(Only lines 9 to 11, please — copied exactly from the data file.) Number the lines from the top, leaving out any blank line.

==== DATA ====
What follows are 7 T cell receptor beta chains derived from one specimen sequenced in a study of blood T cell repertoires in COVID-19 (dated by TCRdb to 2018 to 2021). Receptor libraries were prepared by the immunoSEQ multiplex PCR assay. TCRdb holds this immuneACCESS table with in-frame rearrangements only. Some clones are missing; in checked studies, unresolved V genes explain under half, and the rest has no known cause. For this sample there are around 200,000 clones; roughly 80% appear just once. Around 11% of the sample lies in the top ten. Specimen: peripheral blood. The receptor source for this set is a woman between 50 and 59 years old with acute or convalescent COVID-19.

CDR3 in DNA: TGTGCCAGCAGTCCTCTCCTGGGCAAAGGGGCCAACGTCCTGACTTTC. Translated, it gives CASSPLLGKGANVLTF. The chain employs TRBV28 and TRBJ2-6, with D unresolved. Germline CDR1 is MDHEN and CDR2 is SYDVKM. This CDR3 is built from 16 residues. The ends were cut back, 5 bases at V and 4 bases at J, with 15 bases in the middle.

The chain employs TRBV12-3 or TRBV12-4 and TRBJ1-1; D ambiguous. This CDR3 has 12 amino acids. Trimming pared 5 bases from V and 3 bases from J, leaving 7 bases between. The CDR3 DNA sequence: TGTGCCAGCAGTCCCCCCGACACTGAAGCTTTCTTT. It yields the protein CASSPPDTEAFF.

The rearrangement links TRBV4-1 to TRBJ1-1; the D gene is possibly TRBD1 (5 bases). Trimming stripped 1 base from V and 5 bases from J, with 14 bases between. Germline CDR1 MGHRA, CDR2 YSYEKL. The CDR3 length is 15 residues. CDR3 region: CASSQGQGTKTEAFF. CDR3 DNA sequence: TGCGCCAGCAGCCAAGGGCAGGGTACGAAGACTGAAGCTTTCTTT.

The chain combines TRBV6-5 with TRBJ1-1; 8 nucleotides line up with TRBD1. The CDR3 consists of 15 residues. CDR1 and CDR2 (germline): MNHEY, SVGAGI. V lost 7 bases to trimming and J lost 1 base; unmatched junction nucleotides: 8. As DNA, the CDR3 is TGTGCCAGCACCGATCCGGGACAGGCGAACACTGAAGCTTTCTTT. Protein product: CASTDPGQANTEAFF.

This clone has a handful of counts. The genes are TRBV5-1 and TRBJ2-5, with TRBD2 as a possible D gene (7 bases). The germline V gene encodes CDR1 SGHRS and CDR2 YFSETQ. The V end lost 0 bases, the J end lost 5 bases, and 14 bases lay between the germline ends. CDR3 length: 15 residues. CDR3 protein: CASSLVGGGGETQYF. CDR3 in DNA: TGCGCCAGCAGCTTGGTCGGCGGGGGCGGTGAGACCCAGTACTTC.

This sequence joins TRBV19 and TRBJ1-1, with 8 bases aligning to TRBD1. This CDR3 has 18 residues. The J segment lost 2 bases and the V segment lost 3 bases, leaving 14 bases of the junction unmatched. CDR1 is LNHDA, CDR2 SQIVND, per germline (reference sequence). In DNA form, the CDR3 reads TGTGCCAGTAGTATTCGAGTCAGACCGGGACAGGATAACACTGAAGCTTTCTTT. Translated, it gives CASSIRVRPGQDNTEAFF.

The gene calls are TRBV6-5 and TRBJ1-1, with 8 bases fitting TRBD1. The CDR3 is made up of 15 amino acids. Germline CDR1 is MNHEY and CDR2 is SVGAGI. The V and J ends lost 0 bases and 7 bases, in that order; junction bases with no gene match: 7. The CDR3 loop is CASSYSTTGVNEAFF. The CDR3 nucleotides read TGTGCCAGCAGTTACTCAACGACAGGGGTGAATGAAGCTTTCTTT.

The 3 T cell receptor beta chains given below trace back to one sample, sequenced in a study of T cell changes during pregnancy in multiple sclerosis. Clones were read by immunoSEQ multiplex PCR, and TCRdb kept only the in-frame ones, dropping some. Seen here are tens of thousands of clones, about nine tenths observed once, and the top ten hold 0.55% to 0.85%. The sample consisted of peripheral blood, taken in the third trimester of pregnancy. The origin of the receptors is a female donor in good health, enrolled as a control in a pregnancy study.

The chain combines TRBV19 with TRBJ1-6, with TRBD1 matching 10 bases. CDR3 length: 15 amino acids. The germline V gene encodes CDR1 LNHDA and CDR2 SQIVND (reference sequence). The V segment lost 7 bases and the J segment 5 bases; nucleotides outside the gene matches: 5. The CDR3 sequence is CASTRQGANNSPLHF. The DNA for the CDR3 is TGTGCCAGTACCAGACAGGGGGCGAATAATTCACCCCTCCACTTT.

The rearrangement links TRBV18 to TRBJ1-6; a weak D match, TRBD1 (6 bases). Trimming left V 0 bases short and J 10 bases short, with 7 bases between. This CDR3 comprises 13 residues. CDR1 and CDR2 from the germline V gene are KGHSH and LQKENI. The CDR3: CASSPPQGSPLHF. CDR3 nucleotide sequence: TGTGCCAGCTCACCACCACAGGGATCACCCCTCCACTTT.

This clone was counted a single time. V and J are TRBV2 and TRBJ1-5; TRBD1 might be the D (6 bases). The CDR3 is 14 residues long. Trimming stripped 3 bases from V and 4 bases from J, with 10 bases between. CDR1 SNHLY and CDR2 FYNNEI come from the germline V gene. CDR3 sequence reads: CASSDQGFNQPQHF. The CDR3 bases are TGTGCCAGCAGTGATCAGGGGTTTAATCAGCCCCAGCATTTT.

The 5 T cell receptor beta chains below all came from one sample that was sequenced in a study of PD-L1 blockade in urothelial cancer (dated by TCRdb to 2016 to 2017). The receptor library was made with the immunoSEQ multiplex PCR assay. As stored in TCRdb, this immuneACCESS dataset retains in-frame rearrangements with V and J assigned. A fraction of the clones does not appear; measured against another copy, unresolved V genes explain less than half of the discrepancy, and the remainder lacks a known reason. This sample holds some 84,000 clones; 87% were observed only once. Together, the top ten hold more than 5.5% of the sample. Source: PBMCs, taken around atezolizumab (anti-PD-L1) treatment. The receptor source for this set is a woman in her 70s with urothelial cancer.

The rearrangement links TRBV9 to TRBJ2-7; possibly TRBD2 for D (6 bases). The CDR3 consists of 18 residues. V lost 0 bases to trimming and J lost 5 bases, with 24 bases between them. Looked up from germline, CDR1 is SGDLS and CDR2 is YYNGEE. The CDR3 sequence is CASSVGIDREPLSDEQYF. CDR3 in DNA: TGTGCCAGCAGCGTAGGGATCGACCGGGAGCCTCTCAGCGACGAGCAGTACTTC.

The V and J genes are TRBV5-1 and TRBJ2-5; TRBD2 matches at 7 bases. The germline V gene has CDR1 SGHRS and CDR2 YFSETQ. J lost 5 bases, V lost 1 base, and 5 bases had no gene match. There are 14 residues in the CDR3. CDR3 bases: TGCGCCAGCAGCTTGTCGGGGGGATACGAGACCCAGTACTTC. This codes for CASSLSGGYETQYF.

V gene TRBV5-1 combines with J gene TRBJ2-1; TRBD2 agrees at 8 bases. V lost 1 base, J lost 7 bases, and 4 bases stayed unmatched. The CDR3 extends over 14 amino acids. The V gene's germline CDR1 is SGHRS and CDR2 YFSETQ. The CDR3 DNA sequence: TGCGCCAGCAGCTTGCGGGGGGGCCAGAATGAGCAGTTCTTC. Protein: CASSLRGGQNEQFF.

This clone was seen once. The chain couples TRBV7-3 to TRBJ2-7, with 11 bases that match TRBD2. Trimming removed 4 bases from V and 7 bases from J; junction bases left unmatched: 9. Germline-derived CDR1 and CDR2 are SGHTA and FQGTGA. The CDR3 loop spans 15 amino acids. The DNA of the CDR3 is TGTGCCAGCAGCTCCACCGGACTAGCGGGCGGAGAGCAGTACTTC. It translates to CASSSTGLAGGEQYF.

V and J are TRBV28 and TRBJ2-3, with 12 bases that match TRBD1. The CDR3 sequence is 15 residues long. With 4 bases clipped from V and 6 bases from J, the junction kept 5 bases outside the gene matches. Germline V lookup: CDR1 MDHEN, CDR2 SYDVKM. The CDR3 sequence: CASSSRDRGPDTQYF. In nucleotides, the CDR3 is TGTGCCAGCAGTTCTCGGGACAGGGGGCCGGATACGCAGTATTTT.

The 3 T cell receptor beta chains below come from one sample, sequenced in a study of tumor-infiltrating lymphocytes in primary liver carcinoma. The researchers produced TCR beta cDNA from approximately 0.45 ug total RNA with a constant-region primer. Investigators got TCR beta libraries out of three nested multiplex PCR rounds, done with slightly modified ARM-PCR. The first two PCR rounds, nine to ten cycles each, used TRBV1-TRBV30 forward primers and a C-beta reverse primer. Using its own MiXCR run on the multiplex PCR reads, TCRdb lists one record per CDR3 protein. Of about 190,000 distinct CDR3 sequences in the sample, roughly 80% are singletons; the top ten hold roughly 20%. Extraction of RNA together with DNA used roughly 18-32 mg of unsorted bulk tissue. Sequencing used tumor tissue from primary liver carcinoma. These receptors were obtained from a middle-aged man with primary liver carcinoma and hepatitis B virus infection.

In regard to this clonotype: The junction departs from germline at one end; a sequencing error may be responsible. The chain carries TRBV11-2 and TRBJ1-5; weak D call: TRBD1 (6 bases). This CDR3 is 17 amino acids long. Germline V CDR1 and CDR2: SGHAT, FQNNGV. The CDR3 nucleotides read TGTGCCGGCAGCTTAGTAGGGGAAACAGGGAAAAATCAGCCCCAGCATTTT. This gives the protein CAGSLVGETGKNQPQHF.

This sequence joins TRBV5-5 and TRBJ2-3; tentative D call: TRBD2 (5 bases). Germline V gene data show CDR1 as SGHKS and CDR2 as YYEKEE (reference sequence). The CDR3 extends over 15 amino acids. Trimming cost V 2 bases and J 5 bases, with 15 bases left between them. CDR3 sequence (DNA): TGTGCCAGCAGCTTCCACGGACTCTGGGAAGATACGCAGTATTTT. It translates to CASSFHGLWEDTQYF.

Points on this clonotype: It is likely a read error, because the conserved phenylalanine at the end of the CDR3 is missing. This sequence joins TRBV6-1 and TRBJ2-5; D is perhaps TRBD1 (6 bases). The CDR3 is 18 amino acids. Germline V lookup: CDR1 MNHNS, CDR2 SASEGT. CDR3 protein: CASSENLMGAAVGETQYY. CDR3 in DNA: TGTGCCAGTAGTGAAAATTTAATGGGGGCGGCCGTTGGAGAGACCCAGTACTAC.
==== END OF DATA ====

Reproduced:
The 3 T cell receptor beta chains given below trace back to one sample, sequenced in a study of T cell changes during pregnancy in multiple sclerosis. Clones were read by immunoSEQ multiplex PCR, and TCRdb kept only the in-frame ones, dropping some. Seen here are tens of thousands of clones, about nine tenths observed once, and the top ten hold 0.55% to 0.85%. The sample consisted of peripheral blood, taken in the third trimester of pregnancy. The origin of the receptors is a female donor in good health, enrolled as a control in a pregnancy study.

The chain combines TRBV19 with TRBJ1-6, with TRBD1 matching 10 bases. CDR3 length: 15 amino acids. The germline V gene encodes CDR1 LNHDA and CDR2 SQIVND (reference sequence). The V segment lost 7 bases and the J segment 5 bases; nucleotides outside the gene matches: 5. The CDR3 sequence is CASTRQGANNSPLHF. The DNA for the CDR3 is TGTGCCAGTACCAGACAGGGGGCGAATAATTCACCCCTCCACTTT.

The rearrangement links TRBV18 to TRBJ1-6; a weak D match, TRBD1 (6 bases). Trimming left V 0 bases short and J 10 bases short, with 7 bases between. This CDR3 comprises 13 residues. CDR1 and CDR2 from the germline V gene are KGHSH and LQKENI. The CDR3: CASSPPQGSPLHF. CDR3 nucleotide sequence: TGTGCCAGCTCACCACCACAGGGATCACCCCTCCACTTT.